Chrome port 10080 is now blocked to prevent attacks

Google has recently blocked it’s Chrome port 10080 for some good reason. Google Chrome is without a doubt the most popular browser today. This keeps developers constantly looking for ways to improve security as well as performance. In this article we echo the latest news related to Google’s browser, which will block Chrome port 10080 to prevent NAT Slipstreaming attacks.

Chrome blocks port 10080

It should be noted that it is not the first time that the Google browser blocks a port to improve security. Precisely to prevent NAT Slipstreaming attacks, they have recently blocked some ports. Now it is the turn of TCP port 10080.

Google Chrome has decided to block HTTP, HTTPS and FTP access to TCP port 10080 to prevent ports from being exploited in NAT Slipstreaming 2.0 attacks. This is a major issue that can put our security at risk. Specifically, it allows malicious website scripts to bypass visitors’ NAT firewall and gain access to any TCP / UDP port on the internal network.

If these vulnerabilities are exploited, a hacker could carry out different attacks. For example, they could modify the router’s configuration and gain access to network servers. This vulnerability only affects certain ports and therefore browser developers decide to block those that are little used.

Until now, Google Chrome already blocked FTP, HTTP and HTTPS access on ports 69, 137, 161, 554, 1719, 1720, 1723, 5060, 5061 and 6566. Now to this list we must add the TCP port 10080, which it will also help prevent NAT Slipstreaming 2.0 attacks.

This port, TCP 10080, was already blocked by Mozilla Firefox a few months ago. As we know, Firefox is also one of the most used browsers and one that has more users on different operating systems. In this way, they have already looked for a way to improve security and avoid risks for users.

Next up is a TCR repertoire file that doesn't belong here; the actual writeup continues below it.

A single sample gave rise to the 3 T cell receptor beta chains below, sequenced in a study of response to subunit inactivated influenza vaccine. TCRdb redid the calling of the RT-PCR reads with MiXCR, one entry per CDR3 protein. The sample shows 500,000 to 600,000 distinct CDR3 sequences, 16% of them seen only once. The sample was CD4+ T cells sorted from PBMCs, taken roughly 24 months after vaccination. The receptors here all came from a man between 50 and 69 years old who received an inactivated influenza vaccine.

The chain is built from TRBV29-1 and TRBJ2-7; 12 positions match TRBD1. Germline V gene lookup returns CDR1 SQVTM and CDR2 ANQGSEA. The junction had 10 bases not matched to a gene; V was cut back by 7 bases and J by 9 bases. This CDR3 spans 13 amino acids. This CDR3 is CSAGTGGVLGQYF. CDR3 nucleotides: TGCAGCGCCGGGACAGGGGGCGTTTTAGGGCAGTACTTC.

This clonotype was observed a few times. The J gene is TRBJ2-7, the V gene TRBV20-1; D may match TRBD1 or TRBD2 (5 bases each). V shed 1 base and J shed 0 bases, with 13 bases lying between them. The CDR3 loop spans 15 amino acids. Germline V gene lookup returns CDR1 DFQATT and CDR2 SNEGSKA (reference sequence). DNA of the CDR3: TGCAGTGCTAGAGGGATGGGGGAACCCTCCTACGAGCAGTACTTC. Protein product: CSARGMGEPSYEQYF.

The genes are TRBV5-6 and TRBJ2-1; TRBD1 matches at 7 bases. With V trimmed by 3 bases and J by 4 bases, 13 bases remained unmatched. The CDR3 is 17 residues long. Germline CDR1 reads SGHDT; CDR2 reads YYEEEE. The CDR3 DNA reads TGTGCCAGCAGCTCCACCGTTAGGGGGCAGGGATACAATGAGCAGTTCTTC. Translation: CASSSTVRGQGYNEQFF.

Some developers use Chrome port 10080 as an alternative to 80

Chrome port 10080
Google Chrome

There is one point that can be problematic and that is that some developers use port 10080 as an alternative to port 80. According to Adam Rice, developer of Google Chrome, it is an attractive port ending in 80 and does not require root privileges to link on Unix systems.

What happens if someone tries to enter a blocked port? In this chaos users are shown an error message stating ‘ERR_UNSAFE_PORT’ when they try to access the port. This could affect websites that are hosted on port 10080, so those responsible should choose to switch to another port.

In short, once again Google Chrome is looking for a way to improve user security. This time, as has happened on other occasions, it has blocked access to TCP port 10080. Of course, as we have seen, it could affect websites that were hosted on this port, unless the developers decide to change it.

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